Identifying postnatal anxiety: comparison of self-identified and self-reported anxiety using the Edinburgh Postnatal Depression Scale.
Fellmeth G., Harrison S., McNeill J., Lynn F., Redshaw M., Alderdice F.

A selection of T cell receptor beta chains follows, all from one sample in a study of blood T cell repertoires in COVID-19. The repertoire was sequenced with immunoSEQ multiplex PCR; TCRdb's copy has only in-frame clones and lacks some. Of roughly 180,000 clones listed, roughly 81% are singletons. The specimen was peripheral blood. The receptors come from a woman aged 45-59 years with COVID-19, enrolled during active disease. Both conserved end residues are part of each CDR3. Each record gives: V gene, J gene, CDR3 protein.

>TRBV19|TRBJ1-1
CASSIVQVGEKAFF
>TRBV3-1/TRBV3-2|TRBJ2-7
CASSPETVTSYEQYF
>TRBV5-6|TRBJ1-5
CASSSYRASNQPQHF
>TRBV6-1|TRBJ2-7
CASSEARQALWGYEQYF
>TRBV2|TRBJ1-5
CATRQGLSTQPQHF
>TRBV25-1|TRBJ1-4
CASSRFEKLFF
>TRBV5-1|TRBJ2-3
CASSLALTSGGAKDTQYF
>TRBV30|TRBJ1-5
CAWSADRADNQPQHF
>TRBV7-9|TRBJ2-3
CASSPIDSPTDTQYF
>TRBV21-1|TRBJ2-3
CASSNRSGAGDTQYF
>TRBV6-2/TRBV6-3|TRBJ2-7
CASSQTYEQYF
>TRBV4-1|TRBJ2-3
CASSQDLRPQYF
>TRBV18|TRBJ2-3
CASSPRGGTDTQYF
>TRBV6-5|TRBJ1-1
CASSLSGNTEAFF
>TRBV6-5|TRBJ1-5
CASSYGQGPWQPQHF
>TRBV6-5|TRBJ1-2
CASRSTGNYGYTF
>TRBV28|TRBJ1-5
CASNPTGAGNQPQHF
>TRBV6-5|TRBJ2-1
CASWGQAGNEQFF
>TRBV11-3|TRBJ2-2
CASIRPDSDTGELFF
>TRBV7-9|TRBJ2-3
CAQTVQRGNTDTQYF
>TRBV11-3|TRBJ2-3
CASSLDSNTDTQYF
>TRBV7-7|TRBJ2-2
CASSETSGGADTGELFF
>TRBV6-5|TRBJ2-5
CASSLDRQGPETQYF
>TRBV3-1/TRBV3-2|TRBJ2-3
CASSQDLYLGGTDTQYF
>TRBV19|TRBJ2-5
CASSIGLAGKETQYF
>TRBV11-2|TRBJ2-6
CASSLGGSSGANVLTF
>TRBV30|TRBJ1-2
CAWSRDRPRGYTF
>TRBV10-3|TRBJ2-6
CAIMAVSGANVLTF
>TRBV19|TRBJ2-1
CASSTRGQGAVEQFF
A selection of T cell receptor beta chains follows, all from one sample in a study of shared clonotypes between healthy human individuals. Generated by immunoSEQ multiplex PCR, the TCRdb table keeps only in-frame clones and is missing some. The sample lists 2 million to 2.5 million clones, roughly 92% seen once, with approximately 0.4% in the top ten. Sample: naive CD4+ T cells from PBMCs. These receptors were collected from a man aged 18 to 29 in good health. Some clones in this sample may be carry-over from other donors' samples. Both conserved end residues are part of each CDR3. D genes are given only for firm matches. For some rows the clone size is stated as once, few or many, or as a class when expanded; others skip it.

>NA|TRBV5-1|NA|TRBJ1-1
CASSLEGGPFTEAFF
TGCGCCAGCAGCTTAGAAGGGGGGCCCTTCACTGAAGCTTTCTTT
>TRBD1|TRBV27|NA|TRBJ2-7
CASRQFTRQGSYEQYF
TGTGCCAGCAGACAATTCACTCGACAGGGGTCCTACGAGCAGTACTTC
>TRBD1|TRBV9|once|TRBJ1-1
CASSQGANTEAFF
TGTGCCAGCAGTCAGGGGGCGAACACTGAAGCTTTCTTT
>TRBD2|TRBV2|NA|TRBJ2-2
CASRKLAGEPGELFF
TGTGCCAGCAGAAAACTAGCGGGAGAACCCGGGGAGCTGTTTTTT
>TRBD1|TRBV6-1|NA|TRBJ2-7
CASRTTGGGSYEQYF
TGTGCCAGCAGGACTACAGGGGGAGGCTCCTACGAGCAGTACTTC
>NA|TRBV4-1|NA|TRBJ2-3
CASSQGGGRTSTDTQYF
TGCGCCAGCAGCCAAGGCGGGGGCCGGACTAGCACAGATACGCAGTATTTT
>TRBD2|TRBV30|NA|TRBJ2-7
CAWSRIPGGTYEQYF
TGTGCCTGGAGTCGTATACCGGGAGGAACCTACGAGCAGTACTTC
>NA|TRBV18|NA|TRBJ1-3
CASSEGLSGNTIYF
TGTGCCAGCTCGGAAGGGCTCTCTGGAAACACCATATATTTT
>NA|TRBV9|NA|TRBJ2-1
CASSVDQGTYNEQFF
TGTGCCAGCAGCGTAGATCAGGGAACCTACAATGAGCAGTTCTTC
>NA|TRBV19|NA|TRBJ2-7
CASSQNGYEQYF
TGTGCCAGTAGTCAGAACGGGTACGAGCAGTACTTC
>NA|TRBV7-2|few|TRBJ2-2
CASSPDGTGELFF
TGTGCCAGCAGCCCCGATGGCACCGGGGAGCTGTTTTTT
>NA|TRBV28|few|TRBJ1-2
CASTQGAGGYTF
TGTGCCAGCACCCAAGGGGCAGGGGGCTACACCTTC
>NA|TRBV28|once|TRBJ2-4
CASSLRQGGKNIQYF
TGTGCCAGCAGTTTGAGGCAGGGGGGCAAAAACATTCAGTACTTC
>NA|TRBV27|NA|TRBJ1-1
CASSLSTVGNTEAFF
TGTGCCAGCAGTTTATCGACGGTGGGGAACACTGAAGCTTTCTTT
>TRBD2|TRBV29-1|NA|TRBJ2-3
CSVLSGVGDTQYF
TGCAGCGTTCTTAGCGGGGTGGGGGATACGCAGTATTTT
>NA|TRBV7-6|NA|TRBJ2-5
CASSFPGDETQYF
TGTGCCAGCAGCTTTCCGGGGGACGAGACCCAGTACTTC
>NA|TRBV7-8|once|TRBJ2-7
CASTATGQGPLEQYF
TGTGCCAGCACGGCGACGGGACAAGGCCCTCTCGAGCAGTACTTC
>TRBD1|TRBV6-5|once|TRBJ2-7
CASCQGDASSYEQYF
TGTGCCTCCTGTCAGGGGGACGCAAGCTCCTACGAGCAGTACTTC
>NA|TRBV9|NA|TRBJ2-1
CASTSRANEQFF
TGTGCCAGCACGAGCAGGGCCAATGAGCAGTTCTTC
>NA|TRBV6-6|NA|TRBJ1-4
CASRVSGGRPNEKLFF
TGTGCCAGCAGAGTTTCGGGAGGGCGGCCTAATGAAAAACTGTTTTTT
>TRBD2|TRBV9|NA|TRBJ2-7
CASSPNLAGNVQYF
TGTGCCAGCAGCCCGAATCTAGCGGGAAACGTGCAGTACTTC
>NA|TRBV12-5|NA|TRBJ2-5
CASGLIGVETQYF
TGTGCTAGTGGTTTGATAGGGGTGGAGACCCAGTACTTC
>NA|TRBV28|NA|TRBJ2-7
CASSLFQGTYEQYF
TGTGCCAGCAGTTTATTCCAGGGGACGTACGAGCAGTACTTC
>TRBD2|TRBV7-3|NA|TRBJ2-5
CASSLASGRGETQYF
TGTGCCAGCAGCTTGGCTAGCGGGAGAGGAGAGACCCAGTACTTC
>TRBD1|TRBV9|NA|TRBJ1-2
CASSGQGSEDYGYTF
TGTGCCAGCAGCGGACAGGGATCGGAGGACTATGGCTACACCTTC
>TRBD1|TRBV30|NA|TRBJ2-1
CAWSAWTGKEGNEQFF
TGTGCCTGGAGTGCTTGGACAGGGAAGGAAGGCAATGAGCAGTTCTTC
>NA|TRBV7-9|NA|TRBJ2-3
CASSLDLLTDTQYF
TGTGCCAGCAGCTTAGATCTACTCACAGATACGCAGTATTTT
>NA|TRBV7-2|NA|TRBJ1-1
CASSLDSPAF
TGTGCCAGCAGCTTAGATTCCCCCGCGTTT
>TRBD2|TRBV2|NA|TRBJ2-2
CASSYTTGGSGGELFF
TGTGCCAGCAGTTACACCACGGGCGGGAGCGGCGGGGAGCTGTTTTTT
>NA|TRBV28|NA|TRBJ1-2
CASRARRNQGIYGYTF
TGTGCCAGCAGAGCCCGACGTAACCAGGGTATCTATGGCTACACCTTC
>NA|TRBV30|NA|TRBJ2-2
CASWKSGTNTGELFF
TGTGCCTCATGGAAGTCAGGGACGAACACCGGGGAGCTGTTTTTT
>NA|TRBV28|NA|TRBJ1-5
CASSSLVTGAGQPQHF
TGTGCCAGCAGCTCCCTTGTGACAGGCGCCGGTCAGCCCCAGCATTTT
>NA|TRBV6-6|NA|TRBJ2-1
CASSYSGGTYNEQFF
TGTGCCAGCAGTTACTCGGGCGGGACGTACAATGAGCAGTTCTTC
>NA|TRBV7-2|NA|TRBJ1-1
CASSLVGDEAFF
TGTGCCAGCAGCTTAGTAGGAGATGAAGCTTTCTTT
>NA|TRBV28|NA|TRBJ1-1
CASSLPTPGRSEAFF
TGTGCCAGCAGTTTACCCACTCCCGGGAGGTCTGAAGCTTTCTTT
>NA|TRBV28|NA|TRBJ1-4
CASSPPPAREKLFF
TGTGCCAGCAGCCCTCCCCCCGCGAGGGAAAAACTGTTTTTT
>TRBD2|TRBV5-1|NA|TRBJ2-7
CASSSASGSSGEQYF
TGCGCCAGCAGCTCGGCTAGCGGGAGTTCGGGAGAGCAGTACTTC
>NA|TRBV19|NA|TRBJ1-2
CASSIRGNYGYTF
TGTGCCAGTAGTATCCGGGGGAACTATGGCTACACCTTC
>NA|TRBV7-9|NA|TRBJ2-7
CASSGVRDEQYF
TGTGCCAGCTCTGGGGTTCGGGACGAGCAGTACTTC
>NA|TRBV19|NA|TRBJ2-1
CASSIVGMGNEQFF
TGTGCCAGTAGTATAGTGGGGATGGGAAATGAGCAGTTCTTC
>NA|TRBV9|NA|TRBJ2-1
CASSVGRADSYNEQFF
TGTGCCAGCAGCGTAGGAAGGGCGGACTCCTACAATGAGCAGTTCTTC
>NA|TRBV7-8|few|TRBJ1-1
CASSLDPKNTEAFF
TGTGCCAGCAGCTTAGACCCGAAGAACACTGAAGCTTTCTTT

BACKGROUND: Identifying women with perinatal anxiety is important in order to provide timely support and prevent adverse outcomes. Self-report instruments are commonly used in maternity settings. An alternative is to ask women directly whether they self-identify as having anxiety. We examine the agreement between self-reported and self-identified anxiety at 3 months postpartum and compare the characteristics of women with self-reported and self-identified anxiety. METHODS: A secondary analysis of national maternity surveys conducted in 2014 in England and Northern Ireland was conducted. Self-reported anxiety was assessed using the Edinburgh Postnatal Depression Scale anxiety subscale (EPDS-3A). Agreement between self-reported and self-identified anxiety was measured using Cohen's kappa. Logistic regression was used to identify characteristics of women in each group. RESULTS: In our sample of 6752 women, 14.2% had self-reported anxiety, 5.9% had self-identified anxiety and 3.5% were positive on both measures. Among those with self-identified anxiety, 58.1% also had self-reported anxiety. Of those with self-reported anxiety, 24.4% also had self-identified anxiety. Statistical agreement between the two measures was minimal with Cohen's kappa 0.283 at an EPDS-3A threshold of ≥6. Among both self-identified and self-reported anxiety groups, psychological factors were the strongest associated factors. Women with self-reported anxiety had higher odds of being from Northern Ireland (OR 1.81); having a mixed or unhappy reaction to the pregnancy (OR 1.65); living without a partner (aOR 1.37); and antenatal depression (aOR 1.32). Women with self-identified anxiety had higher odds of physical problems (OR 1.84); and being of Black or minority ethnicity (OR 0.39). CONCLUSIONS: Asking postnatal women directly whether they self-identify as having anxiety identifies a different group of women from those who score highly on self-report measures. Women with self-identified anxiety may benefit from further follow-up and support.